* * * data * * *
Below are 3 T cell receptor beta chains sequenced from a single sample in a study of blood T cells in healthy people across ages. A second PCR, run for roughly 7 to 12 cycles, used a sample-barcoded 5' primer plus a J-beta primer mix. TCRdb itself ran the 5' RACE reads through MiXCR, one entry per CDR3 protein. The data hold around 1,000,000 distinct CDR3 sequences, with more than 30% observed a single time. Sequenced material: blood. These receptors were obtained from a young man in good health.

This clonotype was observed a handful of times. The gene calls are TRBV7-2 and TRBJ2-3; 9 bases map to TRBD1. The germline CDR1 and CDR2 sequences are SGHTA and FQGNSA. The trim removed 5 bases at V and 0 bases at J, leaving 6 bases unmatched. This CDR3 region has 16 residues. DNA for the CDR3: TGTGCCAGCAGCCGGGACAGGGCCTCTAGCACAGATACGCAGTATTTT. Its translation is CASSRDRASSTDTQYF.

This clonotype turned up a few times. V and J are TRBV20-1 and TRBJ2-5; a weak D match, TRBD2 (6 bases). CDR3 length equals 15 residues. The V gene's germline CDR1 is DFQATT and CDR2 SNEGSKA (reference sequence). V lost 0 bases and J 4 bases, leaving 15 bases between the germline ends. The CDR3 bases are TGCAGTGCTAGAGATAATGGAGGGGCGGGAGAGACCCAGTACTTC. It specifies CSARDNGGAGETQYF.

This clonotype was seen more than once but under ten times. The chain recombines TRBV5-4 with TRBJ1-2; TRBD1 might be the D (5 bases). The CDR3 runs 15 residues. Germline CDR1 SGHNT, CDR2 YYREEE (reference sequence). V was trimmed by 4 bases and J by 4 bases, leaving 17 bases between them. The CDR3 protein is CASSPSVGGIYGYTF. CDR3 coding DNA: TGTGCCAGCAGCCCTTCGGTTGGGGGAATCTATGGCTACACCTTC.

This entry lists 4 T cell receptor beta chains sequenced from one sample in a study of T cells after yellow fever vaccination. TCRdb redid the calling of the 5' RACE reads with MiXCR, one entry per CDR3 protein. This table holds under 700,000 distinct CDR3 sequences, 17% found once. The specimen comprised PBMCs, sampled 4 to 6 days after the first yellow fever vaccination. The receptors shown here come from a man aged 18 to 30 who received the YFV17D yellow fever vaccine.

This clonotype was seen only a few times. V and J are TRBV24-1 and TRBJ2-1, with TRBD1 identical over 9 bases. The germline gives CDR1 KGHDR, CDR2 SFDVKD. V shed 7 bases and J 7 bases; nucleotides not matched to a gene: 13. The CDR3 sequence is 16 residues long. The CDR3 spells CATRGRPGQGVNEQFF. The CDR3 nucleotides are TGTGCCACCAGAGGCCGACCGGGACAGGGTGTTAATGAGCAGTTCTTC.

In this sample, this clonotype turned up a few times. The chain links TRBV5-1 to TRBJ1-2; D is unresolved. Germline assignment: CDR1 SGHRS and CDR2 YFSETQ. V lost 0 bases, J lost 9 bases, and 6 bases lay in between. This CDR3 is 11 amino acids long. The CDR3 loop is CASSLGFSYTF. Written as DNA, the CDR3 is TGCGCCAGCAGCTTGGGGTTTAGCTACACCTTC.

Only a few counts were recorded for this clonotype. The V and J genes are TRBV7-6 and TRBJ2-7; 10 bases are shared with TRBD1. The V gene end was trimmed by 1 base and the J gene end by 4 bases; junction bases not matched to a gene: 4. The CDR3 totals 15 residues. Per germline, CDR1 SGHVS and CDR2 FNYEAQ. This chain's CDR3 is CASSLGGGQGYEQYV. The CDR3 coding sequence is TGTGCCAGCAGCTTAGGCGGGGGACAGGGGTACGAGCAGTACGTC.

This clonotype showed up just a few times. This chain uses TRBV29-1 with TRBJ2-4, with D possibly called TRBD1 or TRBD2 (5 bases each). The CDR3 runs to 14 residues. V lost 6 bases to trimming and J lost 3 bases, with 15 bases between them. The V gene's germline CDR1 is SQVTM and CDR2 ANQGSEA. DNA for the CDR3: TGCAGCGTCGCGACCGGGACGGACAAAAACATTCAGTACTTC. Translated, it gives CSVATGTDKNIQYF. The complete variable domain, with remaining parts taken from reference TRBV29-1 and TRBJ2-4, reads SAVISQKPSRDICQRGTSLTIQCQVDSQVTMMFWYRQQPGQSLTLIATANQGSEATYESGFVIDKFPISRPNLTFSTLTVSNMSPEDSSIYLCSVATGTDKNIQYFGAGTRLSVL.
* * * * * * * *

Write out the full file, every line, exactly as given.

Below are 3 T cell receptor beta chains sequenced from a single sample in a study of blood T cells in healthy people across ages. A second PCR, run for roughly 7 to 12 cycles, used a sample-barcoded 5' primer plus a J-beta primer mix. TCRdb itself ran the 5' RACE reads through MiXCR, one entry per CDR3 protein. The data hold around 1,000,000 distinct CDR3 sequences, with more than 30% observed a single time. Sequenced material: blood. These receptors were obtained from a young man in good health.

This clonotype was observed a handful of times. The gene calls are TRBV7-2 and TRBJ2-3; 9 bases map to TRBD1. The germline CDR1 and CDR2 sequences are SGHTA and FQGNSA. The trim removed 5 bases at V and 0 bases at J, leaving 6 bases unmatched. This CDR3 region has 16 residues. DNA for the CDR3: TGTGCCAGCAGCCGGGACAGGGCCTCTAGCACAGATACGCAGTATTTT. Its translation is CASSRDRASSTDTQYF.

This clonotype turned up a few times. V and J are TRBV20-1 and TRBJ2-5; a weak D match, TRBD2 (6 bases). CDR3 length equals 15 residues. The V gene's germline CDR1 is DFQATT and CDR2 SNEGSKA (reference sequence). V lost 0 bases and J 4 bases, leaving 15 bases between the germline ends. The CDR3 bases are TGCAGTGCTAGAGATAATGGAGGGGCGGGAGAGACCCAGTACTTC. It specifies CSARDNGGAGETQYF.

This clonotype was seen more than once but under ten times. The chain recombines TRBV5-4 with TRBJ1-2; TRBD1 might be the D (5 bases). The CDR3 runs 15 residues. Germline CDR1 SGHNT, CDR2 YYREEE (reference sequence). V was trimmed by 4 bases and J by 4 bases, leaving 17 bases between them. The CDR3 protein is CASSPSVGGIYGYTF. CDR3 coding DNA: TGTGCCAGCAGCCCTTCGGTTGGGGGAATCTATGGCTACACCTTC.

This entry lists 4 T cell receptor beta chains sequenced from one sample in a study of T cells after yellow fever vaccination. TCRdb redid the calling of the 5' RACE reads with MiXCR, one entry per CDR3 protein. This table holds under 700,000 distinct CDR3 sequences, 17% found once. The specimen comprised PBMCs, sampled 4 to 6 days after the first yellow fever vaccination. The receptors shown here come from a man aged 18 to 30 who received the YFV17D yellow fever vaccine.

This clonotype was seen only a few times. V and J are TRBV24-1 and TRBJ2-1, with TRBD1 identical over 9 bases. The germline gives CDR1 KGHDR, CDR2 SFDVKD. V shed 7 bases and J 7 bases; nucleotides not matched to a gene: 13. The CDR3 sequence is 16 residues long. The CDR3 spells CATRGRPGQGVNEQFF. The CDR3 nucleotides are TGTGCCACCAGAGGCCGACCGGGACAGGGTGTTAATGAGCAGTTCTTC.

In this sample, this clonotype turned up a few times. The chain links TRBV5-1 to TRBJ1-2; D is unresolved. Germline assignment: CDR1 SGHRS and CDR2 YFSETQ. V lost 0 bases, J lost 9 bases, and 6 bases lay in between. This CDR3 is 11 amino acids long. The CDR3 loop is CASSLGFSYTF. Written as DNA, the CDR3 is TGCGCCAGCAGCTTGGGGTTTAGCTACACCTTC.

Only a few counts were recorded for this clonotype. The V and J genes are TRBV7-6 and TRBJ2-7; 10 bases are shared with TRBD1. The V gene end was trimmed by 1 base and the J gene end by 4 bases; junction bases not matched to a gene: 4. The CDR3 totals 15 residues. Per germline, CDR1 SGHVS and CDR2 FNYEAQ. This chain's CDR3 is CASSLGGGQGYEQYV. The CDR3 coding sequence is TGTGCCAGCAGCTTAGGCGGGGGACAGGGGTACGAGCAGTACGTC.

This clonotype showed up just a few times. This chain uses TRBV29-1 with TRBJ2-4, with D possibly called TRBD1 or TRBD2 (5 bases each). The CDR3 runs to 14 residues. V lost 6 bases to trimming and J lost 3 bases, with 15 bases between them. The V gene's germline CDR1 is SQVTM and CDR2 ANQGSEA. DNA for the CDR3: TGCAGCGTCGCGACCGGGACGGACAAAAACATTCAGTACTTC. Translated, it gives CSVATGTDKNIQYF. The complete variable domain, with remaining parts taken from reference TRBV29-1 and TRBJ2-4, reads SAVISQKPSRDICQRGTSLTIQCQVDSQVTMMFWYRQQPGQSLTLIATANQGSEATYESGFVIDKFPISRPNLTFSTLTVSNMSPEDSSIYLCSVATGTDKNIQYFGAGTRLSVL.